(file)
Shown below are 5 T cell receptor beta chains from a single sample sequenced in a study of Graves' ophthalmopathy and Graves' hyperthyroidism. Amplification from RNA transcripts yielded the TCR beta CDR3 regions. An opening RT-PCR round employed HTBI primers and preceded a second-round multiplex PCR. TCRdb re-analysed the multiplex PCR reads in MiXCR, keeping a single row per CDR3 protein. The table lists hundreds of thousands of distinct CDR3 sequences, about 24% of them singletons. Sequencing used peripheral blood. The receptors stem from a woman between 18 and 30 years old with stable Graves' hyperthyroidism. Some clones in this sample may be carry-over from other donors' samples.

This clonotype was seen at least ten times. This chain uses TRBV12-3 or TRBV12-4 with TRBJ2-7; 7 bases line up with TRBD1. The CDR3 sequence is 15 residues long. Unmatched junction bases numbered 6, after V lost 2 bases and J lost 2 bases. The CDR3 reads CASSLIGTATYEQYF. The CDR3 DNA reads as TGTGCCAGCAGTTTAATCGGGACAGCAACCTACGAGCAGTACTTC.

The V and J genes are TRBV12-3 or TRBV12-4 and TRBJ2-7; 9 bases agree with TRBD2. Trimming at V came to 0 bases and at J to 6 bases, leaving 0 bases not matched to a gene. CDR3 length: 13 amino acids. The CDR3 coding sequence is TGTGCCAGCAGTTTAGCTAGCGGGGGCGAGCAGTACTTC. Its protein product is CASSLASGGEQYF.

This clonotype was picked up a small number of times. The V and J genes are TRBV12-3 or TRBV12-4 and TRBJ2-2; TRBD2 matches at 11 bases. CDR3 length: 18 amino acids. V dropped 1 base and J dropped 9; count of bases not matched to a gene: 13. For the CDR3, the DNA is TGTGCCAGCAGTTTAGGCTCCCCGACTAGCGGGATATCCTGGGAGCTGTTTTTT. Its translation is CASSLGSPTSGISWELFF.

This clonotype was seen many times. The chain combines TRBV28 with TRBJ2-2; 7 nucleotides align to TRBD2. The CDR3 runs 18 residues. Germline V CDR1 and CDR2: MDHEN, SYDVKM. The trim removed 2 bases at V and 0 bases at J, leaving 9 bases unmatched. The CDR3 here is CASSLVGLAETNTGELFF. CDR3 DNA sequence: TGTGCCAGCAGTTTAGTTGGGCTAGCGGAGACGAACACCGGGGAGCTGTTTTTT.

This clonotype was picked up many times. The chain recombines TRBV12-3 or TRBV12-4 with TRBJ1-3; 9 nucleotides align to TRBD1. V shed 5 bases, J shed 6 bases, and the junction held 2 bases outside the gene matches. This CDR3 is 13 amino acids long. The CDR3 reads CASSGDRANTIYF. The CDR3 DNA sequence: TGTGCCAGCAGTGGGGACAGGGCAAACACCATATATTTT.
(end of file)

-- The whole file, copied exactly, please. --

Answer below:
Shown below are 5 T cell receptor beta chains from a single sample sequenced in a study of Graves' ophthalmopathy and Graves' hyperthyroidism. Amplification from RNA transcripts yielded the TCR beta CDR3 regions. An opening RT-PCR round employed HTBI primers and preceded a second-round multiplex PCR. TCRdb re-analysed the multiplex PCR reads in MiXCR, keeping a single row per CDR3 protein. The table lists hundreds of thousands of distinct CDR3 sequences, about 24% of them singletons. Sequencing used peripheral blood. The receptors stem from a woman between 18 and 30 years old with stable Graves' hyperthyroidism. Some clones in this sample may be carry-over from other donors' samples.

This clonotype was seen at least ten times. This chain uses TRBV12-3 or TRBV12-4 with TRBJ2-7; 7 bases line up with TRBD1. The CDR3 sequence is 15 residues long. Unmatched junction bases numbered 6, after V lost 2 bases and J lost 2 bases. The CDR3 reads CASSLIGTATYEQYF. The CDR3 DNA reads as TGTGCCAGCAGTTTAATCGGGACAGCAACCTACGAGCAGTACTTC.

The V and J genes are TRBV12-3 or TRBV12-4 and TRBJ2-7; 9 bases agree with TRBD2. Trimming at V came to 0 bases and at J to 6 bases, leaving 0 bases not matched to a gene. CDR3 length: 13 amino acids. The CDR3 coding sequence is TGTGCCAGCAGTTTAGCTAGCGGGGGCGAGCAGTACTTC. Its protein product is CASSLASGGEQYF.

This clonotype was picked up a small number of times. The V and J genes are TRBV12-3 or TRBV12-4 and TRBJ2-2; TRBD2 matches at 11 bases. CDR3 length: 18 amino acids. V dropped 1 base and J dropped 9; count of bases not matched to a gene: 13. For the CDR3, the DNA is TGTGCCAGCAGTTTAGGCTCCCCGACTAGCGGGATATCCTGGGAGCTGTTTTTT. Its translation is CASSLGSPTSGISWELFF.

This clonotype was seen many times. The chain combines TRBV28 with TRBJ2-2; 7 nucleotides align to TRBD2. The CDR3 runs 18 residues. Germline V CDR1 and CDR2: MDHEN, SYDVKM. The trim removed 2 bases at V and 0 bases at J, leaving 9 bases unmatched. The CDR3 here is CASSLVGLAETNTGELFF. CDR3 DNA sequence: TGTGCCAGCAGTTTAGTTGGGCTAGCGGAGACGAACACCGGGGAGCTGTTTTTT.

This clonotype was picked up many times. The chain recombines TRBV12-3 or TRBV12-4 with TRBJ1-3; 9 nucleotides align to TRBD1. V shed 5 bases, J shed 6 bases, and the junction held 2 bases outside the gene matches. This CDR3 is 13 amino acids long. The CDR3 reads CASSGDRANTIYF. The CDR3 DNA sequence: TGTGCCAGCAGTGGGGACAGGGCAAACACCATATATTTT.